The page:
Three and a half years ago, when Downton Abbey’s final episode aired, series creator Julian Fellowes left all of his characters – yes, even Edith – in a good place in their lives. For the Crawley family, the year was 1926 and, as a longtime fan of the show, I wanted to leave everyone just as they were. I was quite apprehensive at the first mention of a movie, worried that Fellowes might be tempted to have Edith’s husband Bertie choke to death on a potato or that my favorite character Mrs. Hughes might be crushed to death by a bit of scaffolding. Downton Abbey was never Game of Thrones, but enough characters we knew and loved died tragically that there was reason for concern.

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Heartfelt, by Bob Connally

28 Jul

Extreme violence, lengthy conversations set at tables or in cars, movie references most people won’t even notice, perfectly crafted soundtracks, liberal usage of “colorful metaphors,” and so very many shots of feet are just a few of the surface level staples of the work of Quentin Tarantino. But if you’re really paying attention you see so much more revealed with each film and he can still surprise us after 27 years and either 9 or 10 movies, depending on how you count Kill Bill (for the record, Tarantino himself considers Volumes 1 & 2 a single film). For instance, the word “heartfelt” had never come to mind with any of his earlier films but it’s clear to me that Once Upon a Time… in Hollywood is just that.

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Nonmedy, by Bob Connally

13 Jul

If you’re a baseball fan then you are familiar with what a fantasy camp is. People in their fifties with disposable income throw down an obscene amount of money to have baseball practice for a week with retired Major Leaguers from their favorite team. Yes, that sounds fun to me. But it also makes me wish that movie fantasy camps existed. I’m sure sci-fi and fantasy would be the most popular genres. Horror would have huge turnouts, especially if people got to kill and/or be zombies. That’s all well and good. What I really want is to go to buddy action comedy fantasy camp. You show up on a dingy looking police station set that hasn’t been used since 1993, you get paired up with a total stranger, and then you get assigned a case. You have “gun fights, car chases, proper action and,” whatnot. Along the way you cause property damage, eat about 17 street vendor hot dogs, and get trained in the art of delivering a perfect post-kill one-liner.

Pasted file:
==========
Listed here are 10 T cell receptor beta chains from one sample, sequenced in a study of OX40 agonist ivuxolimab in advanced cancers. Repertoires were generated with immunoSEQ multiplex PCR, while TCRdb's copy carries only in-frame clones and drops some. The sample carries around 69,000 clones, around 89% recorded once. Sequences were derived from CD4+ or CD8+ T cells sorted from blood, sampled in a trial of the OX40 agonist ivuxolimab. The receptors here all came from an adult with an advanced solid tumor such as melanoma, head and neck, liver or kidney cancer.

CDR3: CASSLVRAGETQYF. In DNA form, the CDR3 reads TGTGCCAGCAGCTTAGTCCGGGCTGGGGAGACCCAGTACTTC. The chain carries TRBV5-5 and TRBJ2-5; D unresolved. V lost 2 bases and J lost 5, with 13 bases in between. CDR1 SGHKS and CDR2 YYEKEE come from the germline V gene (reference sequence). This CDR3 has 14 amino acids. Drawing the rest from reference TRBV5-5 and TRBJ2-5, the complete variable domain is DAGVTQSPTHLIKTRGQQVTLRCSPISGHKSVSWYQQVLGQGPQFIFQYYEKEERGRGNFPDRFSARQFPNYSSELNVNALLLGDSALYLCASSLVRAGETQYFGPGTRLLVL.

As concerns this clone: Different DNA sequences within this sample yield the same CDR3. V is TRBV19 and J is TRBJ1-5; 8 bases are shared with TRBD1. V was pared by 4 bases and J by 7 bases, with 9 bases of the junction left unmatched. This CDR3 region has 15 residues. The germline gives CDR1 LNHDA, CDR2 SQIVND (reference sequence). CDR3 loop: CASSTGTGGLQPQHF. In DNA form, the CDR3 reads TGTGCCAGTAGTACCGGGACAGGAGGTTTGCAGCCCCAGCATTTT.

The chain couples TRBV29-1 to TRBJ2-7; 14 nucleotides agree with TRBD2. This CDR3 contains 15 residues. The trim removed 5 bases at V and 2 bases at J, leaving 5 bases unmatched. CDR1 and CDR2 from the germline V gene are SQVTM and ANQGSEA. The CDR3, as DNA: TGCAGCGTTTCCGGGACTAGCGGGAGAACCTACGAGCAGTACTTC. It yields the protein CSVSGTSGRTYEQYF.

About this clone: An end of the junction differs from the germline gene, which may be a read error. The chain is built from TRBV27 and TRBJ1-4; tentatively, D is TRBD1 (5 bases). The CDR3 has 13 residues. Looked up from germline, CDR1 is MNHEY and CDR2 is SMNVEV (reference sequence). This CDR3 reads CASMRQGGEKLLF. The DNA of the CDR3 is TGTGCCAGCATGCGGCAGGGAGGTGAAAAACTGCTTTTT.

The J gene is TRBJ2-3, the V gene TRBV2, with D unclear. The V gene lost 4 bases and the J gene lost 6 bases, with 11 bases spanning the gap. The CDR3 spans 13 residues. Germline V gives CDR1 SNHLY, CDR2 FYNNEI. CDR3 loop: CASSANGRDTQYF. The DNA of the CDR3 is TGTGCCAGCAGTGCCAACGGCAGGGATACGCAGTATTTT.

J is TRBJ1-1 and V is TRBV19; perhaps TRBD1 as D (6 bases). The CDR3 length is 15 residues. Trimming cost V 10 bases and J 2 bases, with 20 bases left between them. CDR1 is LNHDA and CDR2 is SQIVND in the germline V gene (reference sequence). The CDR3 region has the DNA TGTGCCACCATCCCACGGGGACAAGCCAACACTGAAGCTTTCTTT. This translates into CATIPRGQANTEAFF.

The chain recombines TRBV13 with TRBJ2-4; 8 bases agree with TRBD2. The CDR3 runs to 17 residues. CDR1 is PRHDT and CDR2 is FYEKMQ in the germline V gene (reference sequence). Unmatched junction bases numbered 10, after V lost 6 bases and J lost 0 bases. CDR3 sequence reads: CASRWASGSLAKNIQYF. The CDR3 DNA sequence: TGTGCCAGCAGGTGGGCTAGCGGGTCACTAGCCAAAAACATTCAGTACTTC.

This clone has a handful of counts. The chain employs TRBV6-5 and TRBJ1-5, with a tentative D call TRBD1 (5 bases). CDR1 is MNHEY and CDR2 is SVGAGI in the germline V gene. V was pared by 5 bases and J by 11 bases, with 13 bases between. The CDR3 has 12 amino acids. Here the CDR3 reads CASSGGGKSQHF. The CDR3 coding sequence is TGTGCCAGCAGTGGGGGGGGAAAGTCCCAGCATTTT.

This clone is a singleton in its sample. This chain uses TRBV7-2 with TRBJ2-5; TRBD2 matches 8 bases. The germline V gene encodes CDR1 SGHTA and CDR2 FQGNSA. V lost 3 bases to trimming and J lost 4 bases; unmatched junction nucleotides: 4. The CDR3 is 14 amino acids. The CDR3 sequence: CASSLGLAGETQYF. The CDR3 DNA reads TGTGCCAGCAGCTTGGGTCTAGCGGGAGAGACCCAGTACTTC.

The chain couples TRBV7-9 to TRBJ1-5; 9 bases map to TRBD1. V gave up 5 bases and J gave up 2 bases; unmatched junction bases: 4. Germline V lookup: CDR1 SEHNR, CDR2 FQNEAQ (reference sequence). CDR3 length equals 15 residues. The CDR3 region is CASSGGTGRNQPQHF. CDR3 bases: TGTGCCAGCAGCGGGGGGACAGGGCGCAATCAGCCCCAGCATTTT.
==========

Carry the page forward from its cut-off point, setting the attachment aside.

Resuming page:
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The Saga Continues, by Barnabas Prontnicki

19 Jun

Having ended on such a perfect note, I was wary of the Toy Story saga continuing with a fourth installment. After all, I grew up watching these toys, and was in college myself when Andy said goodbye to Woody and his friends as he left home. I still quote the original Toy Story all the time, mostly around my family. But rather than quoting something popular like “To Infinity and Beyond”, I instead think about Mr. Potato Head losing to Hamm in battleship, handing Hamm his nose and bartering, “How about three out of five?” Or Sid’s little sister looking desperately for her precious doll, until she steps on an intriguing Buzz Lightyear toy, playfully saying, “Nevermind.”

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All Good Things, by Reed Lackey

24 Apr

What Marvel Studios has done in cinema is unprecedented: 10 years, 22 films, and a shared universe that spans multiple franchises, each and all cross-linked and overlapped. This grand enterprise sees its culmination (for now) in Avengers: Endgame, a film which is a direct continuation of the events in Avengers: Infinity War, but also presumes to be the grand finale of the first movement of this expansive storytelling landscape. The sheer anticipation surrounding this film is staggering, and the expectations would be monumental for any film to meet in any context.